Note that while the images I'm posting in the following review are in b&w, the actual comic is in full Laura Allred color. I just can't seem to find any color preview material, save for the Nick Cardy/Dave Stewart cover. To wit:
Teen Titans: The Lost Annual: This was originally known as the Teen Titans Swingin' Elseworlds Special, back in 2003 when it was first expected for release. The story and art were complete at that time, but the material was nonetheless denied publication for reasons that remain somewhat vague to this day. Penciller Jay Stephens has recently cited the dialing down of the Elseworlds line and a potential for confusion with the contemporaneous launch of the Geoff Johns-written Titans series as contributing to the situation, while earlier accounts suggested everything from the book's 'uncommercial' and 'weird' nature to its anti-war slant in the face of the just-begun Iraq conflict -- or even spillover controversy from inker Mike Allred's presence as artist on Marvel's X-Statix, then under close scrutiny due to its planned (and later aborted) Princess Di storyline -- as reasons for the postponement.
Regardless, it's only seeing print now as a pamphlet-format Annual, with last week's (cute as a button) Teen Titans Year One launch providing a nebulous tie-in. But while that current miniseries updates the original Titans lineup to adolescents of the modern age, this book sees the team romping around the '60s heyday of writer/co-creator Bob Haney, here providing his final comics script. It's not a clean timeline, mind you - the Titans didn't debut until 1964, while this story (by its own plot details) takes place no later than 1962, even though the team is already fully formed, and specific period details don't quite match up. The Elizabeth Taylor movie Cleopatra didn't open until after the Cuban Missile Crisis, for example.
Not that it matters much, given the deliriously messy allegory Haney cooks up. The story sees the team (minus useless Aqualad) whisked away to an alien world to save a brainwashed President John F. Kennedy from escalating a conflict between blue-skinned 'mod'/Yellow Submarine types and furry brown knife-swinging quasi-hippies, thus accounting for inter-counterculture strife, racial disharmony and Vietnam, all of it presented as the 'straight' Titans dealing with shifting cultural tides, while also simultaneously presenting JFK as an avatar for the decade's conflicted yearning for war and peace. In terms of sheer ambition, Haney's got the recent works of Stan Lee beat easily.
Truth be told, it's somewhat haphazard and overextended as a story, and I suspect a good portion of its success belongs squarely to the aforementioned art team; contrary to Hibbs, I liked Stephens as inked by Allred, in that the latter solidifies the former's simpler designs into just the sort of general DC '60s look amenable to conveying the broad swathe of time implicated by the script. I suspect the reverse would have looked too much like... Mike Allred, thus distracting things with specificity. And any less technically skilled a combo might have let the pages collapse into jabbering nonsense.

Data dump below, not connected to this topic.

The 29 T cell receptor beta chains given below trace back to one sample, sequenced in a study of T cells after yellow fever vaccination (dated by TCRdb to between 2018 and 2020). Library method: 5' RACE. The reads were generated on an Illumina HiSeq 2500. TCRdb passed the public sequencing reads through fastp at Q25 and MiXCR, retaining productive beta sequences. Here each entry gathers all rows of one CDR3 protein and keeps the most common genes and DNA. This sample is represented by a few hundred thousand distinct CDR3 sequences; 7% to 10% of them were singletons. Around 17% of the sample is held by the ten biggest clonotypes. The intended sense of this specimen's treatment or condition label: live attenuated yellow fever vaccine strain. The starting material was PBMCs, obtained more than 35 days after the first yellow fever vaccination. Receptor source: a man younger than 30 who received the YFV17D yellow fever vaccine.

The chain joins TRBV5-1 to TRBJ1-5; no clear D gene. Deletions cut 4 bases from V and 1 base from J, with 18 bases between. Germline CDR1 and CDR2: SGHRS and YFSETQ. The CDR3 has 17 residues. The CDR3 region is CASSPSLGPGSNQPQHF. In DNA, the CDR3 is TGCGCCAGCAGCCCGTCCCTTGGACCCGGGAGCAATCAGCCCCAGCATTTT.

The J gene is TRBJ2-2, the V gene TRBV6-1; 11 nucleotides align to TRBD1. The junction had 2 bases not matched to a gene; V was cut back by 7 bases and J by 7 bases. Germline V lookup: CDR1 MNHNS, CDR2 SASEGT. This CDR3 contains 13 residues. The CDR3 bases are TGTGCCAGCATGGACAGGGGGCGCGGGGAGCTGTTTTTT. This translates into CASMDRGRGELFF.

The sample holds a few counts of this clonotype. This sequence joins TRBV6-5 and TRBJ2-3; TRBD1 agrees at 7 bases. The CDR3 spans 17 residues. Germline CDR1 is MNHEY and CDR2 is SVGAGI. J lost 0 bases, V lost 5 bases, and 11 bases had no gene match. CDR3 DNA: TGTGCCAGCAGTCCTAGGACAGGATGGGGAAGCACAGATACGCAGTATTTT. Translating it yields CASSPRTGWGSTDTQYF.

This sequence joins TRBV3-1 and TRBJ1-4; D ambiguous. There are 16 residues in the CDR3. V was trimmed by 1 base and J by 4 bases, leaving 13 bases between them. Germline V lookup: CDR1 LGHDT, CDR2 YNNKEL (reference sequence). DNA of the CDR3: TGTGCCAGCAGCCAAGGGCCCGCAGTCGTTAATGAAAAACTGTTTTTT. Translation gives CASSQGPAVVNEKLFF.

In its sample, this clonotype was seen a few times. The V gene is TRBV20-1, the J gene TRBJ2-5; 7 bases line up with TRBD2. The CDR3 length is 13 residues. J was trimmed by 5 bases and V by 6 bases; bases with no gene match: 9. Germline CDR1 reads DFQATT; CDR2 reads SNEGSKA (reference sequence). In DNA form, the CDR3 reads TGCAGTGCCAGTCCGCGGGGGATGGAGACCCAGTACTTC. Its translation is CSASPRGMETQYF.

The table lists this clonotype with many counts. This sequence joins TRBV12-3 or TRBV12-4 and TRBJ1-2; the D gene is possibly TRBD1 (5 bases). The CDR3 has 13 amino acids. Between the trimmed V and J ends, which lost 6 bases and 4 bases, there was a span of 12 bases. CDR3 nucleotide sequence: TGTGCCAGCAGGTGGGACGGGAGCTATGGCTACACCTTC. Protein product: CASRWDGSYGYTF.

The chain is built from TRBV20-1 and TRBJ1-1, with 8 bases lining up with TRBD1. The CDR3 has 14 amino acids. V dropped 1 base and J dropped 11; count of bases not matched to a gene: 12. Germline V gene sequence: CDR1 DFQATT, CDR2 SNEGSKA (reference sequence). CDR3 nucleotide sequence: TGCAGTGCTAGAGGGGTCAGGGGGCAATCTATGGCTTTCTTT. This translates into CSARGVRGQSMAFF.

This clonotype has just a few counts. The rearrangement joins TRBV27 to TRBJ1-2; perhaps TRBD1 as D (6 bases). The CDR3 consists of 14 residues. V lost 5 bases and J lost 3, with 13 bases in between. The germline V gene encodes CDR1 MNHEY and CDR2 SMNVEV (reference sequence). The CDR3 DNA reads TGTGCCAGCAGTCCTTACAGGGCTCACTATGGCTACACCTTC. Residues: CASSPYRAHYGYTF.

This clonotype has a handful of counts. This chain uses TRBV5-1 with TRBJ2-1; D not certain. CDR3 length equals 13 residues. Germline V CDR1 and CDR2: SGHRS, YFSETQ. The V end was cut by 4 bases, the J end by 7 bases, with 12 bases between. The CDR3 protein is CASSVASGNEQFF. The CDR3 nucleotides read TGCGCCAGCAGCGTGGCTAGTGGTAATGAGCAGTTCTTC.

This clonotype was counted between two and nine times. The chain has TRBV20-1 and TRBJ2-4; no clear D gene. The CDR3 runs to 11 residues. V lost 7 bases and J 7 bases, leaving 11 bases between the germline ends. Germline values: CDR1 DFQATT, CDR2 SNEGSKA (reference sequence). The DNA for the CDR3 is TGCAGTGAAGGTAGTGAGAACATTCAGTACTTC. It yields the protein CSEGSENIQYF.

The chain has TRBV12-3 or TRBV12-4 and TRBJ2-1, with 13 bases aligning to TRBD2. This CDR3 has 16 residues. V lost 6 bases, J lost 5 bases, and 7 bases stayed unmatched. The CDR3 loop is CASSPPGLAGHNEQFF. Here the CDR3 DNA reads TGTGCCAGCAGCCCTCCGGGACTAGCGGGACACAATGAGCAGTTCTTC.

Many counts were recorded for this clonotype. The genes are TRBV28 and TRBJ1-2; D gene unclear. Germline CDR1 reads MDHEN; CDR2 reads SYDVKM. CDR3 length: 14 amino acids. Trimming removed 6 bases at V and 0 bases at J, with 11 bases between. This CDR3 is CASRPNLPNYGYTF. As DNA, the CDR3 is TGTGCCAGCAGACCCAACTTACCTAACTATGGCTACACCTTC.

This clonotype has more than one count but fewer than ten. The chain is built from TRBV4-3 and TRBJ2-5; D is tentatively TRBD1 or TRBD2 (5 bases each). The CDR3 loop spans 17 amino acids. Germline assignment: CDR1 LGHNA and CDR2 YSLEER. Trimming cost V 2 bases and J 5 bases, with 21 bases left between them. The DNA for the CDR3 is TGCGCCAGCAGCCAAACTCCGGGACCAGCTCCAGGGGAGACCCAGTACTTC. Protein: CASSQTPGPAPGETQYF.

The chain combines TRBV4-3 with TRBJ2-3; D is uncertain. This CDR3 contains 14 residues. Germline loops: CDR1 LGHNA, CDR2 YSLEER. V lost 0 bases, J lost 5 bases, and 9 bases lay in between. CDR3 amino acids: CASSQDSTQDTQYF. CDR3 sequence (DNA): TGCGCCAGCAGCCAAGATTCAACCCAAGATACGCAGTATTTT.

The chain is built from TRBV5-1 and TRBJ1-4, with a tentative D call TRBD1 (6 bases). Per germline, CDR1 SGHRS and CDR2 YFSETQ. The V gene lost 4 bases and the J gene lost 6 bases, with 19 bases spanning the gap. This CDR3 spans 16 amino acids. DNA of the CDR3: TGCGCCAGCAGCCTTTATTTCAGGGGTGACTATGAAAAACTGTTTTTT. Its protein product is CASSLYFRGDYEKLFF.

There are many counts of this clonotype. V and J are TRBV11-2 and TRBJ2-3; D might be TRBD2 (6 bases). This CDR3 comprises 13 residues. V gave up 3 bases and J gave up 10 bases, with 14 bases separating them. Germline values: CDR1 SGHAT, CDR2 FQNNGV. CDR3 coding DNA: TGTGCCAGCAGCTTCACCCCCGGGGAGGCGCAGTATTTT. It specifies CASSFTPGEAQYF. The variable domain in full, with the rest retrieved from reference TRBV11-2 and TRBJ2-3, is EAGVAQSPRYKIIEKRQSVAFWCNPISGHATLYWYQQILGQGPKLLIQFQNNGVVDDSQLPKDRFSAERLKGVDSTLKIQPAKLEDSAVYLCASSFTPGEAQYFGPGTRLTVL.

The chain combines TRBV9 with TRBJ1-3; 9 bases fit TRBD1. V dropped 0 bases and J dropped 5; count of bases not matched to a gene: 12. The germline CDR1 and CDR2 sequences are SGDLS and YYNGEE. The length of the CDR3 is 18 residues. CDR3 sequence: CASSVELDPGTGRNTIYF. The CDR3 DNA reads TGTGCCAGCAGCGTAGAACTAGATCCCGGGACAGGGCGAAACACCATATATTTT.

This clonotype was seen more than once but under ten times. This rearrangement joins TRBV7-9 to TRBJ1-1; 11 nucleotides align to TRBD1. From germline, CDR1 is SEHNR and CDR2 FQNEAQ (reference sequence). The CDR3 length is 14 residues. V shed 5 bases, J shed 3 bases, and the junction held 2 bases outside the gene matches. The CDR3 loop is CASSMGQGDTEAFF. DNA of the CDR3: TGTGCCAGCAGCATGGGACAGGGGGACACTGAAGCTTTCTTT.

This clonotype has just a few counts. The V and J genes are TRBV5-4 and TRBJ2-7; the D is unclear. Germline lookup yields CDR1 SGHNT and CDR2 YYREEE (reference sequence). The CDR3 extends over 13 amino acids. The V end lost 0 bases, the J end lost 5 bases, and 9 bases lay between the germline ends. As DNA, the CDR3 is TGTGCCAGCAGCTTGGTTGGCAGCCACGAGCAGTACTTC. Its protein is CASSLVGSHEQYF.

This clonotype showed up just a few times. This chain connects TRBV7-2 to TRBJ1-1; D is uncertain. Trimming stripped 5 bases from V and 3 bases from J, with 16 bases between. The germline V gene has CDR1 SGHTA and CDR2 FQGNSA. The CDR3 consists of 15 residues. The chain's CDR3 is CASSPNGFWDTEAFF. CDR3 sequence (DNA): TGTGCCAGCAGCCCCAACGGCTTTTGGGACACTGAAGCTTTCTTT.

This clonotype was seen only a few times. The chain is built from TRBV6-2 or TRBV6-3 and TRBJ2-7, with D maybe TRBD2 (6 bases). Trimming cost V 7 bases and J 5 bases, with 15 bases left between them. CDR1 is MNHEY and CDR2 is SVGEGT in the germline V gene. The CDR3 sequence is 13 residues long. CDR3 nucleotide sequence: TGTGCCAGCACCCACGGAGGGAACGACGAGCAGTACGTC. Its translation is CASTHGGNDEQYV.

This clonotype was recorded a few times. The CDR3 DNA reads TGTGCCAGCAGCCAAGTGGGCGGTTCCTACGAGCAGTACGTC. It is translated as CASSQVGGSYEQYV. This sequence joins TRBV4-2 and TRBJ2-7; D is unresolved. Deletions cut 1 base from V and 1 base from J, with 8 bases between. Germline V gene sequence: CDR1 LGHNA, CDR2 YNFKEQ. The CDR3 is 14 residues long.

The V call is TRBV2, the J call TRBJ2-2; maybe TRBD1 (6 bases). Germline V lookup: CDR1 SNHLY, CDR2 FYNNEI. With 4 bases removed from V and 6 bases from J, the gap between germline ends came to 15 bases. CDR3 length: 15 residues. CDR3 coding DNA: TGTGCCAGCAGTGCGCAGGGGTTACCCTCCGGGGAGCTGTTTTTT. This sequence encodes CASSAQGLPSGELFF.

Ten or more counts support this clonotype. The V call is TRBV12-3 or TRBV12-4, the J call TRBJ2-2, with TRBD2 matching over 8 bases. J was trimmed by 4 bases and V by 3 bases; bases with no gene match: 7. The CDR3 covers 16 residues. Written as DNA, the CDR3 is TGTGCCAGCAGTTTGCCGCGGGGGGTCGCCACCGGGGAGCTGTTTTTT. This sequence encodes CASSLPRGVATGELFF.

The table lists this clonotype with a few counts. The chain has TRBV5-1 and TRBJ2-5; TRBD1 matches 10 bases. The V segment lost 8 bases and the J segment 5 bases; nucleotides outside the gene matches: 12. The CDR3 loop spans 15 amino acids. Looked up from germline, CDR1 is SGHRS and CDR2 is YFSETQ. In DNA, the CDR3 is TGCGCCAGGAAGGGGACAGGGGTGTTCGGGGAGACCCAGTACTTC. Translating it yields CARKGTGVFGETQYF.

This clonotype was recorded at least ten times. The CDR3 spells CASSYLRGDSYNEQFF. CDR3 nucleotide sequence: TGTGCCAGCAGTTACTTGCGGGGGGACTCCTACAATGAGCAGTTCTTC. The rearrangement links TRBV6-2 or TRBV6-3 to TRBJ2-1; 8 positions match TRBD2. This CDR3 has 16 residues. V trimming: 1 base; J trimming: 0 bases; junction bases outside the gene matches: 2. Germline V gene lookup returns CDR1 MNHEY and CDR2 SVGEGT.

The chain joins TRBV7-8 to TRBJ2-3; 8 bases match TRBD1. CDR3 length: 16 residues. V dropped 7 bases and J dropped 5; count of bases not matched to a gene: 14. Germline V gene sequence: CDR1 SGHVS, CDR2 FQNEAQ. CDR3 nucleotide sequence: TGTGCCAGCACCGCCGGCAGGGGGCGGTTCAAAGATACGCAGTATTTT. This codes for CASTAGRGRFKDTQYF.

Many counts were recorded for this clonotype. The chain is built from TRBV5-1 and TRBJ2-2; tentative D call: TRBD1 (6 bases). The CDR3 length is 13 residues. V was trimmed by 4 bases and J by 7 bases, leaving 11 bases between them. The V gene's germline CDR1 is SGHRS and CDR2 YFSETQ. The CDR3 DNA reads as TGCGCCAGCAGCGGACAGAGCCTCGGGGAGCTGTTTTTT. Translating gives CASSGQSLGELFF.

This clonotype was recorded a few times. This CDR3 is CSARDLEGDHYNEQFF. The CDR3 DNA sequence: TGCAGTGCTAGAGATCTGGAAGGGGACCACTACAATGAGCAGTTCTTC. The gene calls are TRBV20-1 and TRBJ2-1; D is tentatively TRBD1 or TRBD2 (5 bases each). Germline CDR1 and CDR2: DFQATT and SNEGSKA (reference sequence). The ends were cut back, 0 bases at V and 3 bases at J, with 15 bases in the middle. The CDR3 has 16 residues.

As it is, things proceed conductively, even as Haney piles on action sequence after action sequence, extends a Wonder Girl romantic betrayal well past the point of interest, and has the brainwashing plot turn on a scheme involving: (a) a special hat; and (b) potentially deadly blunt force trauma. Never mind that (b) does rather cancel out (a) in the world of logic - this story takes place on Earth Propulsion, and Robin only needs retrive a hat so that things can keep on moving.
In spite of that, I do feel this is still a GOOD comic, because Haney's hyperactive storytelling and inclusive setting, as well-served by the art as they are, ultimately compliment his extra-broad themes. This isn't any plainclothes 'relevant' story - it's a big, loud superhero epic aiming to embody a big, loud time, with larger-than-life symbols of one or more mighty social forces thundering around to and fro.
For example, one could say that Haney's characterization of the clear-minded Kennedy as a tireless advocate of peace is up for debate, but he's really playing off the notion of Camelot, the feeling that Kennedy came to embody for some, a state that's worth grasping in a superhero comic of this sort: everyone is sort of decent, nobody is beyond recovery and all trespasses are forgiven. This is presented as the natural state of affairs for superheroes, or at least the young superheroes of that time, acting as both reflections of and engines behind a distinct idealism. In this construct, they act to bring out the cooperative state in everyone.
That kind of thing can't really sustain itself, and the book knows it. The story ends with a major blow toward idealism (though, in keeping with the plot's temporal jumble, it's a shot fired before a lot of the strife represented earlier), and there's tears on the final page. As such, the story does feel like a final Titans adventure, if only in that it acknowledges the eventual downgrading of its own worldview. Growing old, if you will. It's is a hopeful comic book fantasy, however, and it suggests that not only could the heroes keep on fighting, but that the spirit of the time has merely gone somewhere else, and can be presumably be recalled. An effective sentiment for a comic so steeped in an older aesthetic - it's too damned upbeat to admit that funnies of this kind can't come back. I mean, look at what's in your hands!
Of course, that was all in a comic meant for 2003. And then it was 2004, and Bob Haney died. And now it is 2008, and the comic is finally here. And I think, in spite of all positive thought, it is not as easy as it seems.